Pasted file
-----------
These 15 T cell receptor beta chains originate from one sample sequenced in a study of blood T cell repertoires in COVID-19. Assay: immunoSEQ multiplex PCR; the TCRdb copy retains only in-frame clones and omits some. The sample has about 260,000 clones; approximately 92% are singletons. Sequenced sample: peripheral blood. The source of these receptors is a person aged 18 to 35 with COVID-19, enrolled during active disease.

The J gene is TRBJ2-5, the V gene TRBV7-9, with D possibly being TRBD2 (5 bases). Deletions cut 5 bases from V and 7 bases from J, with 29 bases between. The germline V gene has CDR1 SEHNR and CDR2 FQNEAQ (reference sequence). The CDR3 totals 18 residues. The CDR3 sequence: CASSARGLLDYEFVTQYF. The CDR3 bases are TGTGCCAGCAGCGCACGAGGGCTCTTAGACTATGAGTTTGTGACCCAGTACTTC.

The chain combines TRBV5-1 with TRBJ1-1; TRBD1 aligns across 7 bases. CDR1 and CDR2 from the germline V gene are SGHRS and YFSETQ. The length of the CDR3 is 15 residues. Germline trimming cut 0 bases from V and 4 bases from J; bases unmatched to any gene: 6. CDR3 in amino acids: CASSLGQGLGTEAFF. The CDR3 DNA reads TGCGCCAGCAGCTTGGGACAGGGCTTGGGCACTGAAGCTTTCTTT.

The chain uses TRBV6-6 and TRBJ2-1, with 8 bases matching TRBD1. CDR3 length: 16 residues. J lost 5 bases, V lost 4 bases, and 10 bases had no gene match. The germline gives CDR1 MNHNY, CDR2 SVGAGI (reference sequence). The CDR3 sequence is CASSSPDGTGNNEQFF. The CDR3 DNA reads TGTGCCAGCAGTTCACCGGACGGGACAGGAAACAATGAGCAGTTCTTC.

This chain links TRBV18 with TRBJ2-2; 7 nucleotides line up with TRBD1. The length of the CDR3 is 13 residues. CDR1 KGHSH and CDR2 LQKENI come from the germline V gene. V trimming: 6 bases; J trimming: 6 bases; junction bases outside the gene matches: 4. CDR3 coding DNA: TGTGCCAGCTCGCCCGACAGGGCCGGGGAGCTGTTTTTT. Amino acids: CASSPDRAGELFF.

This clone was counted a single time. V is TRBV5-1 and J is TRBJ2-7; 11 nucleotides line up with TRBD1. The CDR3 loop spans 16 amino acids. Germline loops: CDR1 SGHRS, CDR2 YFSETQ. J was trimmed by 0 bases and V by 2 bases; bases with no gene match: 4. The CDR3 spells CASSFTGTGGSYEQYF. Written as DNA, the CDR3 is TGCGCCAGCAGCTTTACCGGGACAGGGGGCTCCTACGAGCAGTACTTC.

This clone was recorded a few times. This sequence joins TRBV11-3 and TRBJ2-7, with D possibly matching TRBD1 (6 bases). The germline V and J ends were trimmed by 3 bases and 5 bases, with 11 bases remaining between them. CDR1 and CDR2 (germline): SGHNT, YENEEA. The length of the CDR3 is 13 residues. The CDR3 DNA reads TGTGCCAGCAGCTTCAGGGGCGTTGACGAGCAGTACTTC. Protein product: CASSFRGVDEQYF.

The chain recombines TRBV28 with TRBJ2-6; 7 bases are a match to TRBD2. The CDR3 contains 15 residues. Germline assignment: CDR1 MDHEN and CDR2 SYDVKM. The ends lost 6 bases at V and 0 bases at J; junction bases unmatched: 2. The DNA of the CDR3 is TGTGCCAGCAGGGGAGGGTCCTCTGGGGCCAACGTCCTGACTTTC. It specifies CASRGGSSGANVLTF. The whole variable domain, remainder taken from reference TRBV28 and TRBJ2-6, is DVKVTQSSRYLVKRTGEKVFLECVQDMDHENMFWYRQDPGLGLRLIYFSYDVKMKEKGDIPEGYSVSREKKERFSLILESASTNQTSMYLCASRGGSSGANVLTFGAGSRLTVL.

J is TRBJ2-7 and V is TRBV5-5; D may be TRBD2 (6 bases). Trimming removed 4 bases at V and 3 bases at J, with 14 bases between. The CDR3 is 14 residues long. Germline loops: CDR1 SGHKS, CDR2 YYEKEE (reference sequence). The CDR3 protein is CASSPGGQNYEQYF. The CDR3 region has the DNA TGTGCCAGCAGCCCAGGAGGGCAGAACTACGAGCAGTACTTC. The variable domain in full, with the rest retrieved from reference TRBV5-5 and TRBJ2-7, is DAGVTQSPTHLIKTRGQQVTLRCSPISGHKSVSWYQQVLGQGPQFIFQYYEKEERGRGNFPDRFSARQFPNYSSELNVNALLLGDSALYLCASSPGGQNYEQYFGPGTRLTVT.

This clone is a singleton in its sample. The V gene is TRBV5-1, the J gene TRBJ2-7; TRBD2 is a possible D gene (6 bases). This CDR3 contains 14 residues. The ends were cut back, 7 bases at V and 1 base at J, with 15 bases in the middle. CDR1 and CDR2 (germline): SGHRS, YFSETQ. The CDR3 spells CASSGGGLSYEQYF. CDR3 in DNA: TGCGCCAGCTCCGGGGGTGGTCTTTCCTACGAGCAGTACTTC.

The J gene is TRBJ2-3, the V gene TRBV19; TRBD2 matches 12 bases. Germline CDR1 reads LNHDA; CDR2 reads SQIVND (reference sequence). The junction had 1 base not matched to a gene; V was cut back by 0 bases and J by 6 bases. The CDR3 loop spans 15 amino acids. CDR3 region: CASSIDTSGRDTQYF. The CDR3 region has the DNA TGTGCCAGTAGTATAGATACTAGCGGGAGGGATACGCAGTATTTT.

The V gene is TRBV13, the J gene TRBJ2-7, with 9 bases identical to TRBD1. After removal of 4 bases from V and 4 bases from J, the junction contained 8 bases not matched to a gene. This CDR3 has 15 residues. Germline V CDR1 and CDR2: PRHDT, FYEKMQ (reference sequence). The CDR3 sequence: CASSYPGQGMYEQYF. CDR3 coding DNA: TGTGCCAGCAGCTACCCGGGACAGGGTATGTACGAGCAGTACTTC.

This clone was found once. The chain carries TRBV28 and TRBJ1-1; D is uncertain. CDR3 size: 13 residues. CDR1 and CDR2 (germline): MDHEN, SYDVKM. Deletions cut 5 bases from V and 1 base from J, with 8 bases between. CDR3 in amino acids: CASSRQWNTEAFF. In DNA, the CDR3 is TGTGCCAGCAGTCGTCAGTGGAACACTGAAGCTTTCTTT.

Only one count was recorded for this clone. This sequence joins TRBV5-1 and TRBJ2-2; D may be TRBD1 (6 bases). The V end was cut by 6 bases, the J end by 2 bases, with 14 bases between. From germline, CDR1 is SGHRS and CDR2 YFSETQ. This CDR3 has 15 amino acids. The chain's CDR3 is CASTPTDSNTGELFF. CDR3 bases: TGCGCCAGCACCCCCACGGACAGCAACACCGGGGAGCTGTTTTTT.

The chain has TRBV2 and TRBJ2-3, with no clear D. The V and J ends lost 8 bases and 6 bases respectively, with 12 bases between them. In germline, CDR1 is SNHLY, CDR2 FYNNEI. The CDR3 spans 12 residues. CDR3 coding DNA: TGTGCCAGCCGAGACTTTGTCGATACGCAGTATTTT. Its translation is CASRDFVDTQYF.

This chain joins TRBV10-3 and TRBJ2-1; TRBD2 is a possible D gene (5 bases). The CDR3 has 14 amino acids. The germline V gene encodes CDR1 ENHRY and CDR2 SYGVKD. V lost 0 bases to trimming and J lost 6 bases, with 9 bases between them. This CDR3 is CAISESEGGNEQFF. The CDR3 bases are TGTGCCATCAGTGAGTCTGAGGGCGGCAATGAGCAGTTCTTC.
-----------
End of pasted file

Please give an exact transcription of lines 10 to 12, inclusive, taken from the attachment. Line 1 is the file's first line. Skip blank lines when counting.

This clone is a singleton in its sample. The V gene is TRBV5-1, the J gene TRBJ2-7; TRBD2 is a possible D gene (6 bases). This CDR3 contains 14 residues. The ends were cut back, 7 bases at V and 1 base at J, with 15 bases in the middle. CDR1 and CDR2 (germline): SGHRS, YFSETQ. The CDR3 spells CASSGGGLSYEQYF. CDR3 in DNA: TGCGCCAGCTCCGGGGGTGGTCTTTCCTACGAGCAGTACTTC.

The J gene is TRBJ2-3, the V gene TRBV19; TRBD2 matches 12 bases. Germline CDR1 reads LNHDA; CDR2 reads SQIVND (reference sequence). The junction had 1 base not matched to a gene; V was cut back by 0 bases and J by 6 bases. The CDR3 loop spans 15 amino acids. CDR3 region: CASSIDTSGRDTQYF. The CDR3 region has the DNA TGTGCCAGTAGTATAGATACTAGCGGGAGGGATACGCAGTATTTT.

The V gene is TRBV13, the J gene TRBJ2-7, with 9 bases identical to TRBD1. After removal of 4 bases from V and 4 bases from J, the junction contained 8 bases not matched to a gene. This CDR3 has 15 residues. Germline V CDR1 and CDR2: PRHDT, FYEKMQ (reference sequence). The CDR3 sequence: CASSYPGQGMYEQYF. CDR3 coding DNA: TGTGCCAGCAGCTACCCGGGACAGGGTATGTACGAGCAGTACTTC.